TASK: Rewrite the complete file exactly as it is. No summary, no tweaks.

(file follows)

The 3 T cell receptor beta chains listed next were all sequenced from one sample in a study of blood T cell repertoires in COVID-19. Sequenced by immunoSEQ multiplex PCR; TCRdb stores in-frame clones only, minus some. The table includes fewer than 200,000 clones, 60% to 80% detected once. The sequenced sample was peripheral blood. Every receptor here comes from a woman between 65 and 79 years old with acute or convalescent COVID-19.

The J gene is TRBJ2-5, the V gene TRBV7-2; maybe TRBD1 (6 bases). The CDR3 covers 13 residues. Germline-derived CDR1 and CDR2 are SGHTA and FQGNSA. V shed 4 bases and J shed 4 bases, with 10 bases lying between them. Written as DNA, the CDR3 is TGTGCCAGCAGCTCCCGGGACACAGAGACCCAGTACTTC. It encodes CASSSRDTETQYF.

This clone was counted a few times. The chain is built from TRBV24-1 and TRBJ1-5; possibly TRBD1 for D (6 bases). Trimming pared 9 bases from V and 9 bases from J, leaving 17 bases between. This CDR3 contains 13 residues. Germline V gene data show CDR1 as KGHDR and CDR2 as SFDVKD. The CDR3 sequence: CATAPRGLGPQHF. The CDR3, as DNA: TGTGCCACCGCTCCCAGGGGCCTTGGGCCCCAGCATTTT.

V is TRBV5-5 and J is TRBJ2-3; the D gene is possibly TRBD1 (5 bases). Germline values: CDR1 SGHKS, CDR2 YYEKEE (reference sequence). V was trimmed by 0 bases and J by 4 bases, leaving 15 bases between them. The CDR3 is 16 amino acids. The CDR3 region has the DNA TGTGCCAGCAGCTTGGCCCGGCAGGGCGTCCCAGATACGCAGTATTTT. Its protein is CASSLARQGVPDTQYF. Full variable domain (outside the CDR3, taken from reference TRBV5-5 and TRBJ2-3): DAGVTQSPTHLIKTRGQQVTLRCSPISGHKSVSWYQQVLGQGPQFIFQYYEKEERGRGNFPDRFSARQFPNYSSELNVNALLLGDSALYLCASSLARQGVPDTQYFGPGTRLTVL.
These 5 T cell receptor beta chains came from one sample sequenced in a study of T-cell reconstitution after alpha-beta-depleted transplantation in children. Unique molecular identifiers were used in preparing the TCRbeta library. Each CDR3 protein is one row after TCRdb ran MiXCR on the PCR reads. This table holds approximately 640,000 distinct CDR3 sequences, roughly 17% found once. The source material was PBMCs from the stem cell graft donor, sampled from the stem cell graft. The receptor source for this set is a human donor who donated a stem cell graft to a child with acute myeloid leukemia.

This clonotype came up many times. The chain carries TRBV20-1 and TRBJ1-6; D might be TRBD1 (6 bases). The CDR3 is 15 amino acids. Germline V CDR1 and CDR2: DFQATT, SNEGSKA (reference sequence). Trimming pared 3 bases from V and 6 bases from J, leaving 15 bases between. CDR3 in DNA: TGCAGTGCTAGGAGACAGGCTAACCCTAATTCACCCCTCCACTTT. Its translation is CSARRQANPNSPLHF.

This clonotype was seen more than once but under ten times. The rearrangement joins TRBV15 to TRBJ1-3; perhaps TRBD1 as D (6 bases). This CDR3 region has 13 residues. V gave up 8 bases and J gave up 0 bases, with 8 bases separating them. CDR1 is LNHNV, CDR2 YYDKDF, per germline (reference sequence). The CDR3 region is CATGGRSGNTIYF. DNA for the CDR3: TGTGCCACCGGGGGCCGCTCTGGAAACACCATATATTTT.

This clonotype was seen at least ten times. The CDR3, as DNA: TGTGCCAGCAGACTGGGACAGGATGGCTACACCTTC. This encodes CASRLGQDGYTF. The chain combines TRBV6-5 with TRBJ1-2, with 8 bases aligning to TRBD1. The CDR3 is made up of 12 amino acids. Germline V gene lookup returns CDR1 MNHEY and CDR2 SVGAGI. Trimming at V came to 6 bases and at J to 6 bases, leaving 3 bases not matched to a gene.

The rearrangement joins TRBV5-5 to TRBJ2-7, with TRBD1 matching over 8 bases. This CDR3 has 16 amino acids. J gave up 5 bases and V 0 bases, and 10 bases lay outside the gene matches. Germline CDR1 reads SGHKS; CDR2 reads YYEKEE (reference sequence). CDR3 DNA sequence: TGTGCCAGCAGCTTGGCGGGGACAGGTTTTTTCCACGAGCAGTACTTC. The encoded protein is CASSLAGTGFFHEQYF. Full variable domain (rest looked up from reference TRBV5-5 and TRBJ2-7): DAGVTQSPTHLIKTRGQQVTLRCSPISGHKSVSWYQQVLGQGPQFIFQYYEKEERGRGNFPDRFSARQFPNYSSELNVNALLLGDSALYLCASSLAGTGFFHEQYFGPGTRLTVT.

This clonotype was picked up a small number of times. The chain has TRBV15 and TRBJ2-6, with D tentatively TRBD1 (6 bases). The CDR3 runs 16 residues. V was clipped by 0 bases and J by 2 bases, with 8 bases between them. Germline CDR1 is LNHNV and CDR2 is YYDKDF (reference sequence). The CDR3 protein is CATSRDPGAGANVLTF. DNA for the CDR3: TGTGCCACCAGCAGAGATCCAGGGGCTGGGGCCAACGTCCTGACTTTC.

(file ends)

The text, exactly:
The 3 T cell receptor beta chains listed next were all sequenced from one sample in a study of blood T cell repertoires in COVID-19. Sequenced by immunoSEQ multiplex PCR; TCRdb stores in-frame clones only, minus some. The table includes fewer than 200,000 clones, 60% to 80% detected once. The sequenced sample was peripheral blood. Every receptor here comes from a woman between 65 and 79 years old with acute or convalescent COVID-19.

The J gene is TRBJ2-5, the V gene TRBV7-2; maybe TRBD1 (6 bases). The CDR3 covers 13 residues. Germline-derived CDR1 and CDR2 are SGHTA and FQGNSA. V shed 4 bases and J shed 4 bases, with 10 bases lying between them. Written as DNA, the CDR3 is TGTGCCAGCAGCTCCCGGGACACAGAGACCCAGTACTTC. It encodes CASSSRDTETQYF.

This clone was counted a few times. The chain is built from TRBV24-1 and TRBJ1-5; possibly TRBD1 for D (6 bases). Trimming pared 9 bases from V and 9 bases from J, leaving 17 bases between. This CDR3 contains 13 residues. Germline V gene data show CDR1 as KGHDR and CDR2 as SFDVKD. The CDR3 sequence: CATAPRGLGPQHF. The CDR3, as DNA: TGTGCCACCGCTCCCAGGGGCCTTGGGCCCCAGCATTTT.

V is TRBV5-5 and J is TRBJ2-3; the D gene is possibly TRBD1 (5 bases). Germline values: CDR1 SGHKS, CDR2 YYEKEE (reference sequence). V was trimmed by 0 bases and J by 4 bases, leaving 15 bases between them. The CDR3 is 16 amino acids. The CDR3 region has the DNA TGTGCCAGCAGCTTGGCCCGGCAGGGCGTCCCAGATACGCAGTATTTT. Its protein is CASSLARQGVPDTQYF. Full variable domain (outside the CDR3, taken from reference TRBV5-5 and TRBJ2-3): DAGVTQSPTHLIKTRGQQVTLRCSPISGHKSVSWYQQVLGQGPQFIFQYYEKEERGRGNFPDRFSARQFPNYSSELNVNALLLGDSALYLCASSLARQGVPDTQYFGPGTRLTVL.
These 5 T cell receptor beta chains came from one sample sequenced in a study of T-cell reconstitution after alpha-beta-depleted transplantation in children. Unique molecular identifiers were used in preparing the TCRbeta library. Each CDR3 protein is one row after TCRdb ran MiXCR on the PCR reads. This table holds approximately 640,000 distinct CDR3 sequences, roughly 17% found once. The source material was PBMCs from the stem cell graft donor, sampled from the stem cell graft. The receptor source for this set is a human donor who donated a stem cell graft to a child with acute myeloid leukemia.

This clonotype came up many times. The chain carries TRBV20-1 and TRBJ1-6; D might be TRBD1 (6 bases). The CDR3 is 15 amino acids. Germline V CDR1 and CDR2: DFQATT, SNEGSKA (reference sequence). Trimming pared 3 bases from V and 6 bases from J, leaving 15 bases between. CDR3 in DNA: TGCAGTGCTAGGAGACAGGCTAACCCTAATTCACCCCTCCACTTT. Its translation is CSARRQANPNSPLHF.

This clonotype was seen more than once but under ten times. The rearrangement joins TRBV15 to TRBJ1-3; perhaps TRBD1 as D (6 bases). This CDR3 region has 13 residues. V gave up 8 bases and J gave up 0 bases, with 8 bases separating them. CDR1 is LNHNV, CDR2 YYDKDF, per germline (reference sequence). The CDR3 region is CATGGRSGNTIYF. DNA for the CDR3: TGTGCCACCGGGGGCCGCTCTGGAAACACCATATATTTT.

This clonotype was seen at least ten times. The CDR3, as DNA: TGTGCCAGCAGACTGGGACAGGATGGCTACACCTTC. This encodes CASRLGQDGYTF. The chain combines TRBV6-5 with TRBJ1-2, with 8 bases aligning to TRBD1. The CDR3 is made up of 12 amino acids. Germline V gene lookup returns CDR1 MNHEY and CDR2 SVGAGI. Trimming at V came to 6 bases and at J to 6 bases, leaving 3 bases not matched to a gene.

The rearrangement joins TRBV5-5 to TRBJ2-7, with TRBD1 matching over 8 bases. This CDR3 has 16 amino acids. J gave up 5 bases and V 0 bases, and 10 bases lay outside the gene matches. Germline CDR1 reads SGHKS; CDR2 reads YYEKEE (reference sequence). CDR3 DNA sequence: TGTGCCAGCAGCTTGGCGGGGACAGGTTTTTTCCACGAGCAGTACTTC. The encoded protein is CASSLAGTGFFHEQYF. Full variable domain (rest looked up from reference TRBV5-5 and TRBJ2-7): DAGVTQSPTHLIKTRGQQVTLRCSPISGHKSVSWYQQVLGQGPQFIFQYYEKEERGRGNFPDRFSARQFPNYSSELNVNALLLGDSALYLCASSLAGTGFFHEQYFGPGTRLTVT.

This clonotype was picked up a small number of times. The chain has TRBV15 and TRBJ2-6, with D tentatively TRBD1 (6 bases). The CDR3 runs 16 residues. V was clipped by 0 bases and J by 2 bases, with 8 bases between them. Germline CDR1 is LNHNV and CDR2 is YYDKDF (reference sequence). The CDR3 protein is CATSRDPGAGANVLTF. DNA for the CDR3: TGTGCCACCAGCAGAGATCCAGGGGCTGGGGCCAACGTCCTGACTTTC.